Cutting the rug (make that the pavement) with my Mom at Vashon’s Strawberry Festival Street Dance
I’m a proud on-the-precipice-of-geezerhood, optimistic 55-year who can seize the day just as passionately as the next guy, but when it comes to my Mom (youthfully over 80), I have met my match. The weaker sex she is not, able to tackle any task brought before her (in addition to her own priorities), my mother is the energizer bunny in an argyle sweater and with a beaming smile.
The best berry-pickin’ Mom a boy could have.
My mother’s recent cross-country arrival to the Pacific Northwest was marked by a three-hour flight delay, which caused us to miss the day’s last ferry (at 2:10 a.m.). I told her I had booked a room as the next ferry wouldn’t leave West Seattle for another three hours. Without missing a beat, she suggested I save my money and that we could just sleep it out in my truck on the dock. Let me tell you about my 23-year-old Mazda truck. With over 235,000 miles on it, nary a nook nor cranny is without dog hair, nor a surface not perfumed by bulldog farts and bad breath (the dogs’). My truck would be better used as an isolation chamber to make terrorists talk, than as a crash pad for a loved one. I vetoed her suggestion (which was a tough sell), and we got some shuteye in a charmless ‘hotel’ near Sea-Tac airport, where a surly staff did their best to make me want to reconsider my truck camping option.
We made it home early in the morning of the same day, and my Mom didn’t miss a beat. A doer with a capital “D,” she doesn’t like to sit idly by, but rather prefers to have a project planned or to lend a helping hand when the need arises. As we drove up my lane, I could sense she was formulating her mental to-do list. By the time my sister arrived a day later, a plan of attack had been hatched, and this army of three was preparing for battle, battle with weeds, brambles, dirt, tarnish, clutter and disrepair (as well as my earlier lack of interest).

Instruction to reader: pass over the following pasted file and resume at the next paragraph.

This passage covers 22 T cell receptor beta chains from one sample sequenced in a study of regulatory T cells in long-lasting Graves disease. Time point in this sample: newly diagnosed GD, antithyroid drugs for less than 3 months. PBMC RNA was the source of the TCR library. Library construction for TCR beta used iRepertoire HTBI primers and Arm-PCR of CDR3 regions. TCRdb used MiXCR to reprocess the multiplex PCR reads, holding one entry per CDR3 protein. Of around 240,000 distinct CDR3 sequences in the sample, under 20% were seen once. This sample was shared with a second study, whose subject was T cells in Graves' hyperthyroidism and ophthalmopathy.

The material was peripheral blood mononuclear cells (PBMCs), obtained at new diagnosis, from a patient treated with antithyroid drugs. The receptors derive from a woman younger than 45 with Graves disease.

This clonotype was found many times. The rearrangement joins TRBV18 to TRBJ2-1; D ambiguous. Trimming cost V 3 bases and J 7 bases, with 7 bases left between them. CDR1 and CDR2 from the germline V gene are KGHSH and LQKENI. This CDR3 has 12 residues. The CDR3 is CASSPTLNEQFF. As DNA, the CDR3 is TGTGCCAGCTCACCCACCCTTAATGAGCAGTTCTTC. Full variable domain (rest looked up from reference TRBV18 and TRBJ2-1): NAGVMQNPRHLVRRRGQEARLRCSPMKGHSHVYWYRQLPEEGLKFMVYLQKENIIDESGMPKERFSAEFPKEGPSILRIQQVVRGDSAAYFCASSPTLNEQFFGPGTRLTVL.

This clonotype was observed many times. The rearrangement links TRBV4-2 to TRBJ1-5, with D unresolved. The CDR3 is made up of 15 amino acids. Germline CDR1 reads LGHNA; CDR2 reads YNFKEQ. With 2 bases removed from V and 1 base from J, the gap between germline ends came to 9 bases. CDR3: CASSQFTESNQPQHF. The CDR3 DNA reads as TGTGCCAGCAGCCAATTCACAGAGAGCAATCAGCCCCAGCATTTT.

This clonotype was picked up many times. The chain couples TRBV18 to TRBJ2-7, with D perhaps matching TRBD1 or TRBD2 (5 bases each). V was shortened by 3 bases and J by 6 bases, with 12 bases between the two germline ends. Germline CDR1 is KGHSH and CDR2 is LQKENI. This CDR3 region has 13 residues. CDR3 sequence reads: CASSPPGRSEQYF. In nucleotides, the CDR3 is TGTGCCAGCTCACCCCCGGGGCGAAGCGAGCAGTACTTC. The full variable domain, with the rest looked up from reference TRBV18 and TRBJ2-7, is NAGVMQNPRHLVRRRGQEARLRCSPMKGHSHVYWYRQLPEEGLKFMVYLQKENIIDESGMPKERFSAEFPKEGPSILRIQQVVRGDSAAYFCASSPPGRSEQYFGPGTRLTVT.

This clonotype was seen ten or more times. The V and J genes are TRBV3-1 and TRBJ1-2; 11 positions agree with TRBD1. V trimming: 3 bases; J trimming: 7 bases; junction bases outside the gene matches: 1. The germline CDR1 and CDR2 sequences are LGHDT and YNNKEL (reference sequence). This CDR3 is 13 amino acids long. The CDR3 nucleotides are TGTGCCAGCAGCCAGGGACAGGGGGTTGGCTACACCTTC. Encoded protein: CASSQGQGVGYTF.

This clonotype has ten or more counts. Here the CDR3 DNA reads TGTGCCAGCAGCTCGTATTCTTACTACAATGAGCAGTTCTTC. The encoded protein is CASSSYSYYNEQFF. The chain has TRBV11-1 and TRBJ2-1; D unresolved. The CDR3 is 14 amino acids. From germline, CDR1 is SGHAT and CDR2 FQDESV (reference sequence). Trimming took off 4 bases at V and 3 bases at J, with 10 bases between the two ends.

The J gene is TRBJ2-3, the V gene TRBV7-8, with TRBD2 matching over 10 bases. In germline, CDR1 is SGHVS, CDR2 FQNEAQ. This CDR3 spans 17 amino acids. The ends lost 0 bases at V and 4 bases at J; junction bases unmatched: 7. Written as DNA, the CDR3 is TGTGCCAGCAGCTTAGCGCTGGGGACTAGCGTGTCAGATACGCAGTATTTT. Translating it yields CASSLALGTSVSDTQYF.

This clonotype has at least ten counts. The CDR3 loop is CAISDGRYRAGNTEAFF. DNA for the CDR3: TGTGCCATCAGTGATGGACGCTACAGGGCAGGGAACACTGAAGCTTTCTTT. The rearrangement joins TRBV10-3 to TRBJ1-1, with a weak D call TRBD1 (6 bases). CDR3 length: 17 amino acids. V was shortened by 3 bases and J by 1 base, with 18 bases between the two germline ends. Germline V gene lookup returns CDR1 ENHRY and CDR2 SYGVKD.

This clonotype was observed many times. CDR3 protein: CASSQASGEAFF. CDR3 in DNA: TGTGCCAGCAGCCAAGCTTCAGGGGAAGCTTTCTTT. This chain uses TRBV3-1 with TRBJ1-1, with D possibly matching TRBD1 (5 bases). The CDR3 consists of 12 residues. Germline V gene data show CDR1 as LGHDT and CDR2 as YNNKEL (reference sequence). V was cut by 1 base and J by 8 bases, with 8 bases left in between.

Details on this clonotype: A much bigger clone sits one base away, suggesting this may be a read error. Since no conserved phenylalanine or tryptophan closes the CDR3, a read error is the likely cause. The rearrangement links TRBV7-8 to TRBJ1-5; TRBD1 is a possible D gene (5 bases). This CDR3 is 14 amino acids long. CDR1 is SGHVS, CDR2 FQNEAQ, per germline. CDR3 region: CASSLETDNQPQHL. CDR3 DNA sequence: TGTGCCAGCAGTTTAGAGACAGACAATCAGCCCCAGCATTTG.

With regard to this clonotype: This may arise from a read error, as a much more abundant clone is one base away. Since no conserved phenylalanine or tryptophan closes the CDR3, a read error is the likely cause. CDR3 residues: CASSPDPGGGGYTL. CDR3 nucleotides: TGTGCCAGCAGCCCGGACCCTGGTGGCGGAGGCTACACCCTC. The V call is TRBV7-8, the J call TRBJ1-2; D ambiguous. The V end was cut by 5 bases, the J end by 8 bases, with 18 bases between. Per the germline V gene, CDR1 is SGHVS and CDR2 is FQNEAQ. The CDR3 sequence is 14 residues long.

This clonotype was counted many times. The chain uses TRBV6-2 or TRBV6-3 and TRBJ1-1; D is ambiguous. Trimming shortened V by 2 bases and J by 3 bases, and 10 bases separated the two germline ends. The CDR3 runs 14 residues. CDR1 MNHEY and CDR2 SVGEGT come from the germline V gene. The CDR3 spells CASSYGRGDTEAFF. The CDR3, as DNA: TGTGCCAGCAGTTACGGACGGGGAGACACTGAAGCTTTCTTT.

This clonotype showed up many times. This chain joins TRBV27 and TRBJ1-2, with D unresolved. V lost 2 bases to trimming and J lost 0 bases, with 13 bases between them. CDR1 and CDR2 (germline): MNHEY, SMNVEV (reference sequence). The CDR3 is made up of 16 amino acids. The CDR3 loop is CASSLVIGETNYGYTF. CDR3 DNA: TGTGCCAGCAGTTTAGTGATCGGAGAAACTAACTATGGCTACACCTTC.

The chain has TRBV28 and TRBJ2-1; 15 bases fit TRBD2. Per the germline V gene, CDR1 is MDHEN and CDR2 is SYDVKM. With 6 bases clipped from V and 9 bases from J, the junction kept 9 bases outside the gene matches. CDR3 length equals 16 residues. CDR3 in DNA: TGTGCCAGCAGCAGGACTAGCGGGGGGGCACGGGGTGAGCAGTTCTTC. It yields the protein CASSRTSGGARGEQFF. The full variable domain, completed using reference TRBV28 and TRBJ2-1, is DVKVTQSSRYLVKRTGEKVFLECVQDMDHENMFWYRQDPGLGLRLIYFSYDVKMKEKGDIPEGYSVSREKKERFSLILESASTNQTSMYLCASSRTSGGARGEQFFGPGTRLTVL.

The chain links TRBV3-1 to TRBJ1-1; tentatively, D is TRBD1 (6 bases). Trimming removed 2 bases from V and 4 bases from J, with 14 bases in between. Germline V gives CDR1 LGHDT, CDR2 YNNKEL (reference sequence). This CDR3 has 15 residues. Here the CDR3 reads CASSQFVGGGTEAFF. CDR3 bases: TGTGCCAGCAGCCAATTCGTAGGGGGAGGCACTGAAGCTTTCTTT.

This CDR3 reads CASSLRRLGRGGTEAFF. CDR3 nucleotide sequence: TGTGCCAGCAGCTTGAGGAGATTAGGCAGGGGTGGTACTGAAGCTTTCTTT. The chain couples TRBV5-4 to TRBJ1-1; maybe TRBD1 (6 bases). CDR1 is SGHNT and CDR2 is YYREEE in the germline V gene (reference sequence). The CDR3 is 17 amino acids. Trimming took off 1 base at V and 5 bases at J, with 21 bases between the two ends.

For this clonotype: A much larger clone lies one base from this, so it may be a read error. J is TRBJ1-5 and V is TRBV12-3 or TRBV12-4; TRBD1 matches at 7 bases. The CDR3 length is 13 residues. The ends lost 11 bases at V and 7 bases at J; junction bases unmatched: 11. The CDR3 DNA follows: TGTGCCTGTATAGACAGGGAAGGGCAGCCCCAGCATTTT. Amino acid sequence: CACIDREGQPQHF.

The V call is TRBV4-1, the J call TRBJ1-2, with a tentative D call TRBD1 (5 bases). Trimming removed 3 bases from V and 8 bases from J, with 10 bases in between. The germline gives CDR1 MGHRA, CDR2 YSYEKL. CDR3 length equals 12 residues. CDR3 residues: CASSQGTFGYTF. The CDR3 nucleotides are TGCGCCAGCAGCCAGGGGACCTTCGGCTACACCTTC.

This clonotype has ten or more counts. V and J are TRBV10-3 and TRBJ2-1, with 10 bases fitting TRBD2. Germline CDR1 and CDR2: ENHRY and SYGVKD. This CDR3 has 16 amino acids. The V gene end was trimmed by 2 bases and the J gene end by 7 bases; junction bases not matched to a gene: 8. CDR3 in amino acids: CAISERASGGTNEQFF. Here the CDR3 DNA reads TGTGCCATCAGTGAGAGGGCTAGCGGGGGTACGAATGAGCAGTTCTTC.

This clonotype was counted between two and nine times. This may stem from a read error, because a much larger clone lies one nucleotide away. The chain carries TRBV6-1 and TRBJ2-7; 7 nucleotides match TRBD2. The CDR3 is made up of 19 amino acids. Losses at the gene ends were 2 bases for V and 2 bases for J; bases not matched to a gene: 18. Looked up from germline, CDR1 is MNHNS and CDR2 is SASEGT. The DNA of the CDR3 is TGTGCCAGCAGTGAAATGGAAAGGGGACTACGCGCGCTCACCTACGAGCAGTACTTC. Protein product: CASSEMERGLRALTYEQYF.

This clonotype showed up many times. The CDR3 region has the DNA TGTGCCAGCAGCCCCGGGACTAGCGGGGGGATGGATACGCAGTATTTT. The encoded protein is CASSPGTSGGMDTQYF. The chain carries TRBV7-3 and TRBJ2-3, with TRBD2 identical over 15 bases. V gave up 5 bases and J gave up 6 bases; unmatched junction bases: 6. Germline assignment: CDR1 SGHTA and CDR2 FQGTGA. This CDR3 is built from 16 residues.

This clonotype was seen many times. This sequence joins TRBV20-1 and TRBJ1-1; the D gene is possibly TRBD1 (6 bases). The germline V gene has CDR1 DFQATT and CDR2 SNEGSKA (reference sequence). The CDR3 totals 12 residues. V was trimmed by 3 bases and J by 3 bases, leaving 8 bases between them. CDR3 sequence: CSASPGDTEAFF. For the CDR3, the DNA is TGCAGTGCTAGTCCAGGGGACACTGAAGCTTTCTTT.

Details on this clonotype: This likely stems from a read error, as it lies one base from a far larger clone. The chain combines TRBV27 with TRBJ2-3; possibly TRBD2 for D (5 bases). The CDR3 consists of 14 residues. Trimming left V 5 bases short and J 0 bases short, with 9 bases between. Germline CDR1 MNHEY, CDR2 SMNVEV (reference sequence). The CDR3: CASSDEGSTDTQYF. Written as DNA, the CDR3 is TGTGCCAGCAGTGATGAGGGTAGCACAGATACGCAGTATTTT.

In mere days, my pantry reappeared organized (and accessible), my silverware shone brightly, my raspberry patch was liberated from weeds, (sorry about the nettles) and my freezer found itself full of freshly-baked date and banana nut bread. Needless to say during the next week, all things sparkled, from light fixtures to a grateful son. Tall Clover Work Camp was in session. (Apologies to my vacationing sister, minimal hammock time this year.)
A rare moment when the two hardest working women on Vashon took a break.
For a woman who’s been through so much in the last several years, she presses on with grace, kindness and generosity. She makes me and my brother and sister proud, then again, she always has. Thank you Mom, and thank you Linda. Your help was so appreciated and your company so beloved, but be forewarned, on your next visit, I’m instituting mandatory afternoon naps for anyone over the age of 50.
Me and Sis, in the arms of our angel, 1957. (Our dear brother arrived a little bit later.)